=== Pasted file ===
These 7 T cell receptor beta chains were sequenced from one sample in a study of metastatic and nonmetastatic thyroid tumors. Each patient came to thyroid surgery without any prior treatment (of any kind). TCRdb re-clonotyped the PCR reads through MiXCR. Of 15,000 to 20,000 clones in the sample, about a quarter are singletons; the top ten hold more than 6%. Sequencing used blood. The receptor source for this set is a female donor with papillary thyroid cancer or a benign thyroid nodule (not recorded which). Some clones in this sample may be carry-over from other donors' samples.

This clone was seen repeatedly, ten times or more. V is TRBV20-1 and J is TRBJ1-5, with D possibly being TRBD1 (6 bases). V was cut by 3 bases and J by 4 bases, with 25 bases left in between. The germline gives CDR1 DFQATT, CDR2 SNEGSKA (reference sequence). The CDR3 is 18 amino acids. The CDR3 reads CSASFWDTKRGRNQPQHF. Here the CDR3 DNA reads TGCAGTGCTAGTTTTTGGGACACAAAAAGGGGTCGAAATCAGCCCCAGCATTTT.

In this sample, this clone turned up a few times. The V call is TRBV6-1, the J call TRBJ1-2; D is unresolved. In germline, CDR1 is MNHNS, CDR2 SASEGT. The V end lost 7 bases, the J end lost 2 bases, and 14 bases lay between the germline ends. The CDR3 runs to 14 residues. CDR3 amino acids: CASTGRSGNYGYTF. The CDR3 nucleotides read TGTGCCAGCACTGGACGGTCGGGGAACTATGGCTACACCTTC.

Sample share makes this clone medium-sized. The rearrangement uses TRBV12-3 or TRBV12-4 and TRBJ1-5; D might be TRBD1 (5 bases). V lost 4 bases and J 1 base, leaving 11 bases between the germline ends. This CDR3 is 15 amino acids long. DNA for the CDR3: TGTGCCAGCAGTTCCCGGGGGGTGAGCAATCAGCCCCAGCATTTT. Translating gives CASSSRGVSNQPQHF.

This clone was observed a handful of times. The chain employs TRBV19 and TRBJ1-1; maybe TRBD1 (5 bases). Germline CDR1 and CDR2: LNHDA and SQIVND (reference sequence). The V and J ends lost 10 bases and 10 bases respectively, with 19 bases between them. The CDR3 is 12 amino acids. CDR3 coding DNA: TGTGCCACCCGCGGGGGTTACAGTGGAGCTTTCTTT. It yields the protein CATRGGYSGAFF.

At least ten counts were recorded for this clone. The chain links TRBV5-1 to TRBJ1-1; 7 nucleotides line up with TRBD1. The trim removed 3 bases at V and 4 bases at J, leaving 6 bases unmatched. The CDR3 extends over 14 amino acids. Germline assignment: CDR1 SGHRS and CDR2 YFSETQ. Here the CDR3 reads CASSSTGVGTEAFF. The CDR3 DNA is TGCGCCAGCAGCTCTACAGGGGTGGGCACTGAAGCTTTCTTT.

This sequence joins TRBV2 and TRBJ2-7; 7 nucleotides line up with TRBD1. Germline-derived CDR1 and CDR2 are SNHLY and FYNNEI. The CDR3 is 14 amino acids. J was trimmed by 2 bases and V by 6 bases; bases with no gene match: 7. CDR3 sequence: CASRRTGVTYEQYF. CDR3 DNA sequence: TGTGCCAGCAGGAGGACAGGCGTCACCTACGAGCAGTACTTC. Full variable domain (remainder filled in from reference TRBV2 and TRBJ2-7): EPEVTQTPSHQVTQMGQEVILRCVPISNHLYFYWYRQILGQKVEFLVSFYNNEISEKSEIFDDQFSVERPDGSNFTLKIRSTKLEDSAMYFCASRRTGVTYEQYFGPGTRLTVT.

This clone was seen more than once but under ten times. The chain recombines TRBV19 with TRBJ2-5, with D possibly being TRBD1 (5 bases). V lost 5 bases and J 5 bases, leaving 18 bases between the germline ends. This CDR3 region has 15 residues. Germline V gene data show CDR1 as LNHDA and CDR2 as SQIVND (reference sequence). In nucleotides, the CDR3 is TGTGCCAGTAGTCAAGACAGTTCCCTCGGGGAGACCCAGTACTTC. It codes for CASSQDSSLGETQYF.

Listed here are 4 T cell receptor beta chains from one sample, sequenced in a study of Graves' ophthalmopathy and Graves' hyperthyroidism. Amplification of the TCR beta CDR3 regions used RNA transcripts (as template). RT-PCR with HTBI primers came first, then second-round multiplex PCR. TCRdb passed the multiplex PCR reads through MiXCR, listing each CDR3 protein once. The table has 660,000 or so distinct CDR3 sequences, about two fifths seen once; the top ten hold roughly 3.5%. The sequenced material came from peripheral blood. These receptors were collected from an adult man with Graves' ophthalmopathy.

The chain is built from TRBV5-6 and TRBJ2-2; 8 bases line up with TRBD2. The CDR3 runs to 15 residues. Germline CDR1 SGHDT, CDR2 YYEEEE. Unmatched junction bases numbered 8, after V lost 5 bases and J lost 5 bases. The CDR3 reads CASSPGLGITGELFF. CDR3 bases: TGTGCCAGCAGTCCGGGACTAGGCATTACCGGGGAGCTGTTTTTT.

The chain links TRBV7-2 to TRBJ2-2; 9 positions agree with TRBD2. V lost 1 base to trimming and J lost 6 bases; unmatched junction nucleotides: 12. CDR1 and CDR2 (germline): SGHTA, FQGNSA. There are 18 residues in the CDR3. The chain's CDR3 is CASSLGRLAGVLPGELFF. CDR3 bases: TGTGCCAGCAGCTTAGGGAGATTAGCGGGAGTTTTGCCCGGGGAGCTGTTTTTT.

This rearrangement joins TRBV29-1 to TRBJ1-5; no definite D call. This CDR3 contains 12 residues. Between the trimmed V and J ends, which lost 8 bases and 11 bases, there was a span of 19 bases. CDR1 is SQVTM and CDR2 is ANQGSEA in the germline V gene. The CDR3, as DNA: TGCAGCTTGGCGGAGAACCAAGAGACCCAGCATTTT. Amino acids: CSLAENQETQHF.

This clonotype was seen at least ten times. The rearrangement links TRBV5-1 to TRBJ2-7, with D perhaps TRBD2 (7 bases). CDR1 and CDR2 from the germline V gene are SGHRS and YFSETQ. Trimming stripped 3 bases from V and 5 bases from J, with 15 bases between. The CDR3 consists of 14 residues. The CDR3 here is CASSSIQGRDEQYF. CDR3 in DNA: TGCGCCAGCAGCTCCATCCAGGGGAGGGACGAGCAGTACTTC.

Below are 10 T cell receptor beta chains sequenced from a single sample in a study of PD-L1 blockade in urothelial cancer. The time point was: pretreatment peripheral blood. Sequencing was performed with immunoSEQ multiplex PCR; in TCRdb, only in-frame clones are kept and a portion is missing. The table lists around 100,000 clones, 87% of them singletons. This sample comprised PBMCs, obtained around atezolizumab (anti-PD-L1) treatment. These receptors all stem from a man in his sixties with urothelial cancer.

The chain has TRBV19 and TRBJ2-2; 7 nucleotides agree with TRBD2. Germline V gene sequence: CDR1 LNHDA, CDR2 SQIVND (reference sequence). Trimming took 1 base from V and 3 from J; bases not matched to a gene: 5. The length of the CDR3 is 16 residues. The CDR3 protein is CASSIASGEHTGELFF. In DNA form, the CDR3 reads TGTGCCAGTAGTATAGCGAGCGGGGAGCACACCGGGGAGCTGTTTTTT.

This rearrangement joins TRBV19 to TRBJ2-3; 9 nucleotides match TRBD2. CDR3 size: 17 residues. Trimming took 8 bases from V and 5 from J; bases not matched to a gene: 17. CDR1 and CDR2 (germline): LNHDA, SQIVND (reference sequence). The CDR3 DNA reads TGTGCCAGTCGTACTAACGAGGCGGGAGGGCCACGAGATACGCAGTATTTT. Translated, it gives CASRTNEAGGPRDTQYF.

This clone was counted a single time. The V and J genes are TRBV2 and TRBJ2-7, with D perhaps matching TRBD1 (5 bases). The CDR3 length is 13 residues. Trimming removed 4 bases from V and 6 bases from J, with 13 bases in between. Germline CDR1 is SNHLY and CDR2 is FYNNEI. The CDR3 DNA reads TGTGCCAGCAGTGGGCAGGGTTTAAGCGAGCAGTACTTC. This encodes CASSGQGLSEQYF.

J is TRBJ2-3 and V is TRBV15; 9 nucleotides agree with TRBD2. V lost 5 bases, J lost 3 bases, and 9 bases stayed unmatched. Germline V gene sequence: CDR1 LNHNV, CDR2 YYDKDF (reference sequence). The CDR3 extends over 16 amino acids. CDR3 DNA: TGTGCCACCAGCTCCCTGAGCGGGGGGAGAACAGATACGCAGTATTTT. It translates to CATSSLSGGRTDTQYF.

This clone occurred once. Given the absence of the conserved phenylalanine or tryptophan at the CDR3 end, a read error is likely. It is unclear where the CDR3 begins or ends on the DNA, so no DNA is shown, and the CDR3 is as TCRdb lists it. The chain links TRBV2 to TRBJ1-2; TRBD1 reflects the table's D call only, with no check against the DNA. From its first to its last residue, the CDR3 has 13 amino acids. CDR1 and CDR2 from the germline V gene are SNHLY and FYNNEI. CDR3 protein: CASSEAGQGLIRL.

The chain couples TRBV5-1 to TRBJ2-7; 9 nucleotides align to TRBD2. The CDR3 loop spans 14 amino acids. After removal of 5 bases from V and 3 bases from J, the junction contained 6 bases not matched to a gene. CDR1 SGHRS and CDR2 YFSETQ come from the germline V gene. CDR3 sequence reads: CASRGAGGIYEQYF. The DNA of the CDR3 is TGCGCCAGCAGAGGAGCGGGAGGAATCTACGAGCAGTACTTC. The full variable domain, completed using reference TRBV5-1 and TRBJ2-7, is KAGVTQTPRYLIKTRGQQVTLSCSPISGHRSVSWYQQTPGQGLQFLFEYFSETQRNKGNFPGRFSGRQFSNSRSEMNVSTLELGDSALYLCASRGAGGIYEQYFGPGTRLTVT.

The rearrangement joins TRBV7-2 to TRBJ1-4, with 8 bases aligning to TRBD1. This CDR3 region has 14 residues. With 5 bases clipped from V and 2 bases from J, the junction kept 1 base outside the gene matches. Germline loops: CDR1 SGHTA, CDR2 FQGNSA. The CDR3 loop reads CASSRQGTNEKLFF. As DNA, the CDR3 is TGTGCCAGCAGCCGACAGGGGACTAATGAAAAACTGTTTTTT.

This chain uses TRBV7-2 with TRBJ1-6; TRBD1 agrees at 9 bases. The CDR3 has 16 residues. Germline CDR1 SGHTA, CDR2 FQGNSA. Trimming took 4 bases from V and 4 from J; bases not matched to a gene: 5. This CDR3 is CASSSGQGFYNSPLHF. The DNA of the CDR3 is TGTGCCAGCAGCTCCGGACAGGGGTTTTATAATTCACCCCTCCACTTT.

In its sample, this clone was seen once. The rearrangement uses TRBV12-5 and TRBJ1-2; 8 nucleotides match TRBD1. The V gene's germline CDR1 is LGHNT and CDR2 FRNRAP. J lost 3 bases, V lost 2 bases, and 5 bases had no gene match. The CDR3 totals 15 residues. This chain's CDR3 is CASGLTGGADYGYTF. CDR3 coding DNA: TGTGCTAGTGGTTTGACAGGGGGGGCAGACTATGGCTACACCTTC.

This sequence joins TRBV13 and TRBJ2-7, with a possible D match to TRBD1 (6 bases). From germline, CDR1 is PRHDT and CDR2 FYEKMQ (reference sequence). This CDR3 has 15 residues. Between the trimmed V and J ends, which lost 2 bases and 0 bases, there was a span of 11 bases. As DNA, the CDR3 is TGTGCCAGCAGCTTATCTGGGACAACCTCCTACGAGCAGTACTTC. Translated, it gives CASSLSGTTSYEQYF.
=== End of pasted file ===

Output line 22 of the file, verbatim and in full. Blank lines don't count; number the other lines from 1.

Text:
This chain uses TRBV7-2 with TRBJ1-6; TRBD1 agrees at 9 bases. The CDR3 has 16 residues. Germline CDR1 SGHTA, CDR2 FQGNSA. Trimming took 4 bases from V and 4 from J; bases not matched to a gene: 5. This CDR3 is CASSSGQGFYNSPLHF. The DNA of the CDR3 is TGTGCCAGCAGCTCCGGACAGGGGTTTTATAATTCACCCCTCCACTTT.